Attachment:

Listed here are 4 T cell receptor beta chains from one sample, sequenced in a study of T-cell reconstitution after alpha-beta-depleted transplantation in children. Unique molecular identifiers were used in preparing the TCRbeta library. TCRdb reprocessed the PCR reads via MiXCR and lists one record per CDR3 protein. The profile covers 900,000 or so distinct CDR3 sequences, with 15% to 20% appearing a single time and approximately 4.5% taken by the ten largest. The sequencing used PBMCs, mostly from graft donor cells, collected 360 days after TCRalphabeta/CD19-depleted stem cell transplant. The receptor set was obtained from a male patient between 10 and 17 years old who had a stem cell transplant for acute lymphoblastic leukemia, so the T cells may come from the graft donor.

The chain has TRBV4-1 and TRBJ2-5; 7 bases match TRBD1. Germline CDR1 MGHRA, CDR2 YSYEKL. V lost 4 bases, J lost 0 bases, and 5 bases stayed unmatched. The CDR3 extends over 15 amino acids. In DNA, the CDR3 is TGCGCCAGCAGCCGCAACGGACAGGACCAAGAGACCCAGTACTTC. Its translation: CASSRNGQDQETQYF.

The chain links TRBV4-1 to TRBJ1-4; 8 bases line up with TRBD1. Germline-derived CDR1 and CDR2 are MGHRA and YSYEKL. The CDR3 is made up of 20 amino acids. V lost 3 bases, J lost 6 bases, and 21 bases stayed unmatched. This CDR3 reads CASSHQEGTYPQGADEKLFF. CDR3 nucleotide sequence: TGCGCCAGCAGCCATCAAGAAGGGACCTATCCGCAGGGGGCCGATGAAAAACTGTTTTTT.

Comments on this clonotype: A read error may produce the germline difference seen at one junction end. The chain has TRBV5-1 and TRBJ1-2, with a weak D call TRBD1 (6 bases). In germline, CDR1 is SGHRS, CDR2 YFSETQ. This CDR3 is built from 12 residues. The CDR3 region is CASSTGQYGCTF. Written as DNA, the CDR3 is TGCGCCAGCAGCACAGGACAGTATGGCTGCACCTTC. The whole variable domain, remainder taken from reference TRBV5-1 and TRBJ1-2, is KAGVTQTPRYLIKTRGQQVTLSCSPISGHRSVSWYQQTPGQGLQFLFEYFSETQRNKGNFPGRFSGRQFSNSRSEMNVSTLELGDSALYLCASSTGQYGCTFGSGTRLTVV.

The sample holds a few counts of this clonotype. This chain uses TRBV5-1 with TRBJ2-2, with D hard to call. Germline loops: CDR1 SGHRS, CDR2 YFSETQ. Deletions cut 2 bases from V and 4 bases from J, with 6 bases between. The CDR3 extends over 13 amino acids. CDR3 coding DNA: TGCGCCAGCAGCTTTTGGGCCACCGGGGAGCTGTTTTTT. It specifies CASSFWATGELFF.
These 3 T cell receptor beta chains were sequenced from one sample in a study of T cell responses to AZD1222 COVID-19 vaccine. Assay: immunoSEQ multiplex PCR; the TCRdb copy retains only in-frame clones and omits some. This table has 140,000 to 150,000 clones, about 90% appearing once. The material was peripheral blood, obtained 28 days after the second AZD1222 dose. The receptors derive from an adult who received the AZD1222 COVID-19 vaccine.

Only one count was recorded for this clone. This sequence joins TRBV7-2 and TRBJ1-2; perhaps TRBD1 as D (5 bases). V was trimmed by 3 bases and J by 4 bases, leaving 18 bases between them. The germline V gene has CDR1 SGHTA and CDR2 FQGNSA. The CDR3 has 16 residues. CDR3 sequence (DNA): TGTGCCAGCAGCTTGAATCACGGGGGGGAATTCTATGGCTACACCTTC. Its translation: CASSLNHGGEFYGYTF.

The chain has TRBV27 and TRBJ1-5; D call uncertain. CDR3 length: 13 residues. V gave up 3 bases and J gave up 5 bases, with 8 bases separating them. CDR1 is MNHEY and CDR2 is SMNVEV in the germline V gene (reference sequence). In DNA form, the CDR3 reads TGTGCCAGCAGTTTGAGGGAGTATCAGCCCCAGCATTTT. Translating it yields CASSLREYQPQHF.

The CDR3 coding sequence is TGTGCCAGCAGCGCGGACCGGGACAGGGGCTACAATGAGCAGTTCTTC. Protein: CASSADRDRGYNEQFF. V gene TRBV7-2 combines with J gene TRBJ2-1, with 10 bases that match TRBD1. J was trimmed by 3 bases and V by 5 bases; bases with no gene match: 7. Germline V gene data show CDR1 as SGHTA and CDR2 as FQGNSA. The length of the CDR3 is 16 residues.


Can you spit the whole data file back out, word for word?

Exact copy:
Listed here are 4 T cell receptor beta chains from one sample, sequenced in a study of T-cell reconstitution after alpha-beta-depleted transplantation in children. Unique molecular identifiers were used in preparing the TCRbeta library. TCRdb reprocessed the PCR reads via MiXCR and lists one record per CDR3 protein. The profile covers 900,000 or so distinct CDR3 sequences, with 15% to 20% appearing a single time and approximately 4.5% taken by the ten largest. The sequencing used PBMCs, mostly from graft donor cells, collected 360 days after TCRalphabeta/CD19-depleted stem cell transplant. The receptor set was obtained from a male patient between 10 and 17 years old who had a stem cell transplant for acute lymphoblastic leukemia, so the T cells may come from the graft donor.

The chain has TRBV4-1 and TRBJ2-5; 7 bases match TRBD1. Germline CDR1 MGHRA, CDR2 YSYEKL. V lost 4 bases, J lost 0 bases, and 5 bases stayed unmatched. The CDR3 extends over 15 amino acids. In DNA, the CDR3 is TGCGCCAGCAGCCGCAACGGACAGGACCAAGAGACCCAGTACTTC. Its translation: CASSRNGQDQETQYF.

The chain links TRBV4-1 to TRBJ1-4; 8 bases line up with TRBD1. Germline-derived CDR1 and CDR2 are MGHRA and YSYEKL. The CDR3 is made up of 20 amino acids. V lost 3 bases, J lost 6 bases, and 21 bases stayed unmatched. This CDR3 reads CASSHQEGTYPQGADEKLFF. CDR3 nucleotide sequence: TGCGCCAGCAGCCATCAAGAAGGGACCTATCCGCAGGGGGCCGATGAAAAACTGTTTTTT.

Comments on this clonotype: A read error may produce the germline difference seen at one junction end. The chain has TRBV5-1 and TRBJ1-2, with a weak D call TRBD1 (6 bases). In germline, CDR1 is SGHRS, CDR2 YFSETQ. This CDR3 is built from 12 residues. The CDR3 region is CASSTGQYGCTF. Written as DNA, the CDR3 is TGCGCCAGCAGCACAGGACAGTATGGCTGCACCTTC. The whole variable domain, remainder taken from reference TRBV5-1 and TRBJ1-2, is KAGVTQTPRYLIKTRGQQVTLSCSPISGHRSVSWYQQTPGQGLQFLFEYFSETQRNKGNFPGRFSGRQFSNSRSEMNVSTLELGDSALYLCASSTGQYGCTFGSGTRLTVV.

The sample holds a few counts of this clonotype. This chain uses TRBV5-1 with TRBJ2-2, with D hard to call. Germline loops: CDR1 SGHRS, CDR2 YFSETQ. Deletions cut 2 bases from V and 4 bases from J, with 6 bases between. The CDR3 extends over 13 amino acids. CDR3 coding DNA: TGCGCCAGCAGCTTTTGGGCCACCGGGGAGCTGTTTTTT. It specifies CASSFWATGELFF.
These 3 T cell receptor beta chains were sequenced from one sample in a study of T cell responses to AZD1222 COVID-19 vaccine. Assay: immunoSEQ multiplex PCR; the TCRdb copy retains only in-frame clones and omits some. This table has 140,000 to 150,000 clones, about 90% appearing once. The material was peripheral blood, obtained 28 days after the second AZD1222 dose. The receptors derive from an adult who received the AZD1222 COVID-19 vaccine.

Only one count was recorded for this clone. This sequence joins TRBV7-2 and TRBJ1-2; perhaps TRBD1 as D (5 bases). V was trimmed by 3 bases and J by 4 bases, leaving 18 bases between them. The germline V gene has CDR1 SGHTA and CDR2 FQGNSA. The CDR3 has 16 residues. CDR3 sequence (DNA): TGTGCCAGCAGCTTGAATCACGGGGGGGAATTCTATGGCTACACCTTC. Its translation: CASSLNHGGEFYGYTF.

The chain has TRBV27 and TRBJ1-5; D call uncertain. CDR3 length: 13 residues. V gave up 3 bases and J gave up 5 bases, with 8 bases separating them. CDR1 is MNHEY and CDR2 is SMNVEV in the germline V gene (reference sequence). In DNA form, the CDR3 reads TGTGCCAGCAGTTTGAGGGAGTATCAGCCCCAGCATTTT. Translating it yields CASSLREYQPQHF.

The CDR3 coding sequence is TGTGCCAGCAGCGCGGACCGGGACAGGGGCTACAATGAGCAGTTCTTC. Protein: CASSADRDRGYNEQFF. V gene TRBV7-2 combines with J gene TRBJ2-1, with 10 bases that match TRBD1. J was trimmed by 3 bases and V by 5 bases; bases with no gene match: 7. Germline V gene data show CDR1 as SGHTA and CDR2 as FQGNSA. The length of the CDR3 is 16 residues.